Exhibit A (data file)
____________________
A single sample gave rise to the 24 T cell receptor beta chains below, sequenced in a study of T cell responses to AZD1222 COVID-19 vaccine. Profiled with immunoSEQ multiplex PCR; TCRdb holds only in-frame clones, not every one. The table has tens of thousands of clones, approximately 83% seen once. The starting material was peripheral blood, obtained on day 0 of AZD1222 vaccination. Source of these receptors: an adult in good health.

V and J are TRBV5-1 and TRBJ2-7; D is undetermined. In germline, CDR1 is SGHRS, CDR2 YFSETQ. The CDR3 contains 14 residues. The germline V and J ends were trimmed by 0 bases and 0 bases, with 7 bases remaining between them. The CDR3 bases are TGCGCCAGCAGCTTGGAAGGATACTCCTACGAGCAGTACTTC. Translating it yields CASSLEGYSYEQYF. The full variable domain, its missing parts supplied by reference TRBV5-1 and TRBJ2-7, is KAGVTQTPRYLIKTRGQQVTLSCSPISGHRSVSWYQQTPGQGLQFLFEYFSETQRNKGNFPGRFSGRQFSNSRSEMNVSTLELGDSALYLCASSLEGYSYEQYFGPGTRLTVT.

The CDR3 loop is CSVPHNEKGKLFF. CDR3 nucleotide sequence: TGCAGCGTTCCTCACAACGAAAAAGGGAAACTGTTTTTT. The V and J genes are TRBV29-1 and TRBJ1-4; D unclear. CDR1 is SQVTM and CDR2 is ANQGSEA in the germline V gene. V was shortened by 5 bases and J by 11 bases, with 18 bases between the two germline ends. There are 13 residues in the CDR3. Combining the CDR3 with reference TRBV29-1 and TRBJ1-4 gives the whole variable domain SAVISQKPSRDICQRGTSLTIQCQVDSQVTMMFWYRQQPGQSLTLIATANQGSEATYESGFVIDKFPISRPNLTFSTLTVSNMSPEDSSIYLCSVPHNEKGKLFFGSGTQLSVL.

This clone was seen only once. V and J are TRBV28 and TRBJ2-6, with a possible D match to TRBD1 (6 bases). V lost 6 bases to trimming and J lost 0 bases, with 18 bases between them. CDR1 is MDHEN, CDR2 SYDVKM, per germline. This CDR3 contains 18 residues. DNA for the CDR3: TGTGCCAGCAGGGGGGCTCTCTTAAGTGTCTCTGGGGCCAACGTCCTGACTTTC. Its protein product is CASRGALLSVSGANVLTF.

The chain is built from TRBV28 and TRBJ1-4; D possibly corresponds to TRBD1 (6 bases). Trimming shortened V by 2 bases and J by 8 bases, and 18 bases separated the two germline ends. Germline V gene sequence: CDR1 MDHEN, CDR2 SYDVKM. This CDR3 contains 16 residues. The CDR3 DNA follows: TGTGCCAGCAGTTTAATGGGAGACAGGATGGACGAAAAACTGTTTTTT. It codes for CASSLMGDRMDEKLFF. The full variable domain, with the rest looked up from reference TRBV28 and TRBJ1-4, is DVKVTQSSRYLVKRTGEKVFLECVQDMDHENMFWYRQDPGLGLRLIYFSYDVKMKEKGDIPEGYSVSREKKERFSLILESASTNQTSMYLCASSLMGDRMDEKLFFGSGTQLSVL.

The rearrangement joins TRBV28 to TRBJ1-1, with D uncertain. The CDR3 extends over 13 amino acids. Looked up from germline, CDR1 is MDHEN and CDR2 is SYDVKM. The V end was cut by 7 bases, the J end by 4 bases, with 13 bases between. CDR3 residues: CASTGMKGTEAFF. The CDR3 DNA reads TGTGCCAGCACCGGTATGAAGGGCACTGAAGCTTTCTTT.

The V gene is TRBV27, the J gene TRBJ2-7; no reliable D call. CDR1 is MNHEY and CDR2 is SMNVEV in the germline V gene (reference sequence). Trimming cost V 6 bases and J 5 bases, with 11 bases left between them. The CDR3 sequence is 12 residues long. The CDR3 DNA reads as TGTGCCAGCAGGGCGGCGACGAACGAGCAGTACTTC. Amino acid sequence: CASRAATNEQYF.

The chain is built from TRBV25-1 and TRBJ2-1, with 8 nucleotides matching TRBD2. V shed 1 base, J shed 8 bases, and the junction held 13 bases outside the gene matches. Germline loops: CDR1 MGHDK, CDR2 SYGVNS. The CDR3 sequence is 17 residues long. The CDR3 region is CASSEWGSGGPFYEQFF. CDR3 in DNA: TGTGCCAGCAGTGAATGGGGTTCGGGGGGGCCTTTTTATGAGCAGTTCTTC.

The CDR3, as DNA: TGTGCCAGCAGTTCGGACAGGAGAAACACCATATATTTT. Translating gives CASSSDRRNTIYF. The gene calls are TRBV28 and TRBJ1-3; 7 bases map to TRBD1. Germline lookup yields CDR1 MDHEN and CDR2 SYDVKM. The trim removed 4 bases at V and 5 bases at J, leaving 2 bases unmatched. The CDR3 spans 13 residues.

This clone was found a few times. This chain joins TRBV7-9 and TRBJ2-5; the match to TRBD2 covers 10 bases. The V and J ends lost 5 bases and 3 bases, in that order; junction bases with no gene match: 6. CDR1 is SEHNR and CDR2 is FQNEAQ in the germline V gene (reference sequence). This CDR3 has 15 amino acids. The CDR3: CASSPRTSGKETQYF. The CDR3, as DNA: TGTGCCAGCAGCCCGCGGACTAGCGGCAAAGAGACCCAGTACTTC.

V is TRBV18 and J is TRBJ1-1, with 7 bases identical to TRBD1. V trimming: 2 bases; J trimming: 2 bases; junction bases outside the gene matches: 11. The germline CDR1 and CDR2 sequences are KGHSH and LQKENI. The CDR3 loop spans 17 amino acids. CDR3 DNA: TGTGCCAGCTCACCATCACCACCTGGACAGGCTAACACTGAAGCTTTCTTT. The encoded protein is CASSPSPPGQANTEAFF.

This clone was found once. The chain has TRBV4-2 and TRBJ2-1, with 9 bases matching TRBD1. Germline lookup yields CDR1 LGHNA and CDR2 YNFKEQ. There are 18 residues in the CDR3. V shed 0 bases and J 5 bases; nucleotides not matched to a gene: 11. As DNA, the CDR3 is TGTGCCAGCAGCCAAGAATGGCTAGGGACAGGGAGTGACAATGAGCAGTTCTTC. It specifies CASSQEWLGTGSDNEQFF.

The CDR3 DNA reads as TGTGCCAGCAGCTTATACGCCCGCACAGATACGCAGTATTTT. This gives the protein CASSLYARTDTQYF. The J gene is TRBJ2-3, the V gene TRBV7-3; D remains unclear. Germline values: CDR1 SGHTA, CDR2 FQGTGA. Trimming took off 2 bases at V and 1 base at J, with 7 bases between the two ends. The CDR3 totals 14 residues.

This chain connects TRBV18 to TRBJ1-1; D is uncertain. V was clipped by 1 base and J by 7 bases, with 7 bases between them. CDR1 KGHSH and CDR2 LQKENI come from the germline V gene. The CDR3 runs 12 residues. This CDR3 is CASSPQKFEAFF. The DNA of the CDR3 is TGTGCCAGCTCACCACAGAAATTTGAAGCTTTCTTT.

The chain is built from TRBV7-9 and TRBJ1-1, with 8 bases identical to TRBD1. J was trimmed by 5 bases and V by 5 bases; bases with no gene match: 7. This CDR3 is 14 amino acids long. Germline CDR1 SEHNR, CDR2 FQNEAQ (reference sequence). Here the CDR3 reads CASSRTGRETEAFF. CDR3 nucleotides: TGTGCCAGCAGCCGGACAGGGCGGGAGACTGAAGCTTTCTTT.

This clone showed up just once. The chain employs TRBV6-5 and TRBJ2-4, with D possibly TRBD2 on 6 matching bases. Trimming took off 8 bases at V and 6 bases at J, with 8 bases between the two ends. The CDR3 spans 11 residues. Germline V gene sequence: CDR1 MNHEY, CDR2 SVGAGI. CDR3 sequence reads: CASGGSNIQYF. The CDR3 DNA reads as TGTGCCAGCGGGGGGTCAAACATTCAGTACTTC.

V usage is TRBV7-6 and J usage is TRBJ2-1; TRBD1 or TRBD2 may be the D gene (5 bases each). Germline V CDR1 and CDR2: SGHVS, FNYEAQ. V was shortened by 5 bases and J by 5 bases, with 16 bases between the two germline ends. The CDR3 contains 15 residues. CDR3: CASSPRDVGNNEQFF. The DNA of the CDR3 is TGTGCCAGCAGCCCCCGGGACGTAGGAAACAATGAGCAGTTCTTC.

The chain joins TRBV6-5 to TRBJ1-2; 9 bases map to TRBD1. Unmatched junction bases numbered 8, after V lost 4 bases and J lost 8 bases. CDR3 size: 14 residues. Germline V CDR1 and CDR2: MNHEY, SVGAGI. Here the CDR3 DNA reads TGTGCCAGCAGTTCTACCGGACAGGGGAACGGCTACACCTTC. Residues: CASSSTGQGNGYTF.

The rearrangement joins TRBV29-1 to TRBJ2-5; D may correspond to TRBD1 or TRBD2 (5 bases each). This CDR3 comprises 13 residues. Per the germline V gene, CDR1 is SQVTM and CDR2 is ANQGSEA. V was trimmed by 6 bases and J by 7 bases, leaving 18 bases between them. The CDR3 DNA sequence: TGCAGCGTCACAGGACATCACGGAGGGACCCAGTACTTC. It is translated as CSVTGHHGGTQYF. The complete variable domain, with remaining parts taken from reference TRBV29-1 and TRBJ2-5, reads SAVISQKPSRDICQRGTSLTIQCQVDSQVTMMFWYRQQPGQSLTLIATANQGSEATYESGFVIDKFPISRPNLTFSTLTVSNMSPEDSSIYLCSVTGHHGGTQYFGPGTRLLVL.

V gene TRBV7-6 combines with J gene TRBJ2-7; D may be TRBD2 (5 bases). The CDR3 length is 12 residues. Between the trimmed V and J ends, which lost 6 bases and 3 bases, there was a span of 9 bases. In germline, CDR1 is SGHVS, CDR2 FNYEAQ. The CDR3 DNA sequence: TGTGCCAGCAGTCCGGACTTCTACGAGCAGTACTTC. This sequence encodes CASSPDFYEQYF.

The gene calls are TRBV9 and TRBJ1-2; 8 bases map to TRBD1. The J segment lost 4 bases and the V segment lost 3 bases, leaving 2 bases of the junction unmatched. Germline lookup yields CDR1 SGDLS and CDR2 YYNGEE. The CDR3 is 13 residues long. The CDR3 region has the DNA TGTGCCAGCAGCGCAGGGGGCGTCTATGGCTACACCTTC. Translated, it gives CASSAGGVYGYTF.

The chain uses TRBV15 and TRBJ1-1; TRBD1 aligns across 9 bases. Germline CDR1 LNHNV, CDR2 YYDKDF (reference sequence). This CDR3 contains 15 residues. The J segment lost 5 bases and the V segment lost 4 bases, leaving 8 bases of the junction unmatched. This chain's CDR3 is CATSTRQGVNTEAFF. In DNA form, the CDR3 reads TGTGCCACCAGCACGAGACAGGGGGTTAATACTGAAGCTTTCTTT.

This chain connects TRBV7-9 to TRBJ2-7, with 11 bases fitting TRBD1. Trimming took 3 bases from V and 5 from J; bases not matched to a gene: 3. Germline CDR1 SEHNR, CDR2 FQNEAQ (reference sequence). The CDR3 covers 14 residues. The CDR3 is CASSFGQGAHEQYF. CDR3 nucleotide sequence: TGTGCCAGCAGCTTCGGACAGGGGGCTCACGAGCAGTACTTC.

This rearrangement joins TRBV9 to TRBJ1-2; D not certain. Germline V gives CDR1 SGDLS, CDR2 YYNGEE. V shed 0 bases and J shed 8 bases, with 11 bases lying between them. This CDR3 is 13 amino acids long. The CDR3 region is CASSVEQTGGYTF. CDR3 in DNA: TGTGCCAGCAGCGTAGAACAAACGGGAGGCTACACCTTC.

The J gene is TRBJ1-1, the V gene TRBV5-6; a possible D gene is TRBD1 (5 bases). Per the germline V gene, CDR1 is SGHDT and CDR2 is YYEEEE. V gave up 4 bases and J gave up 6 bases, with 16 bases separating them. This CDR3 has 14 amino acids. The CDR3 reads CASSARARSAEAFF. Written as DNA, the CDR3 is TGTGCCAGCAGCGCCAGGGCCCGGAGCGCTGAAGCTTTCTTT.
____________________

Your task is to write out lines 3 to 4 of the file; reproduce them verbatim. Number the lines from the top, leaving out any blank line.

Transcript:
The CDR3 loop is CSVPHNEKGKLFF. CDR3 nucleotide sequence: TGCAGCGTTCCTCACAACGAAAAAGGGAAACTGTTTTTT. The V and J genes are TRBV29-1 and TRBJ1-4; D unclear. CDR1 is SQVTM and CDR2 is ANQGSEA in the germline V gene. V was shortened by 5 bases and J by 11 bases, with 18 bases between the two germline ends. There are 13 residues in the CDR3. Combining the CDR3 with reference TRBV29-1 and TRBJ1-4 gives the whole variable domain SAVISQKPSRDICQRGTSLTIQCQVDSQVTMMFWYRQQPGQSLTLIATANQGSEATYESGFVIDKFPISRPNLTFSTLTVSNMSPEDSSIYLCSVPHNEKGKLFFGSGTQLSVL.

This clone was seen only once. V and J are TRBV28 and TRBJ2-6, with a possible D match to TRBD1 (6 bases). V lost 6 bases to trimming and J lost 0 bases, with 18 bases between them. CDR1 is MDHEN, CDR2 SYDVKM, per germline. This CDR3 contains 18 residues. DNA for the CDR3: TGTGCCAGCAGGGGGGCTCTCTTAAGTGTCTCTGGGGCCAACGTCCTGACTTTC. Its protein product is CASRGALLSVSGANVLTF.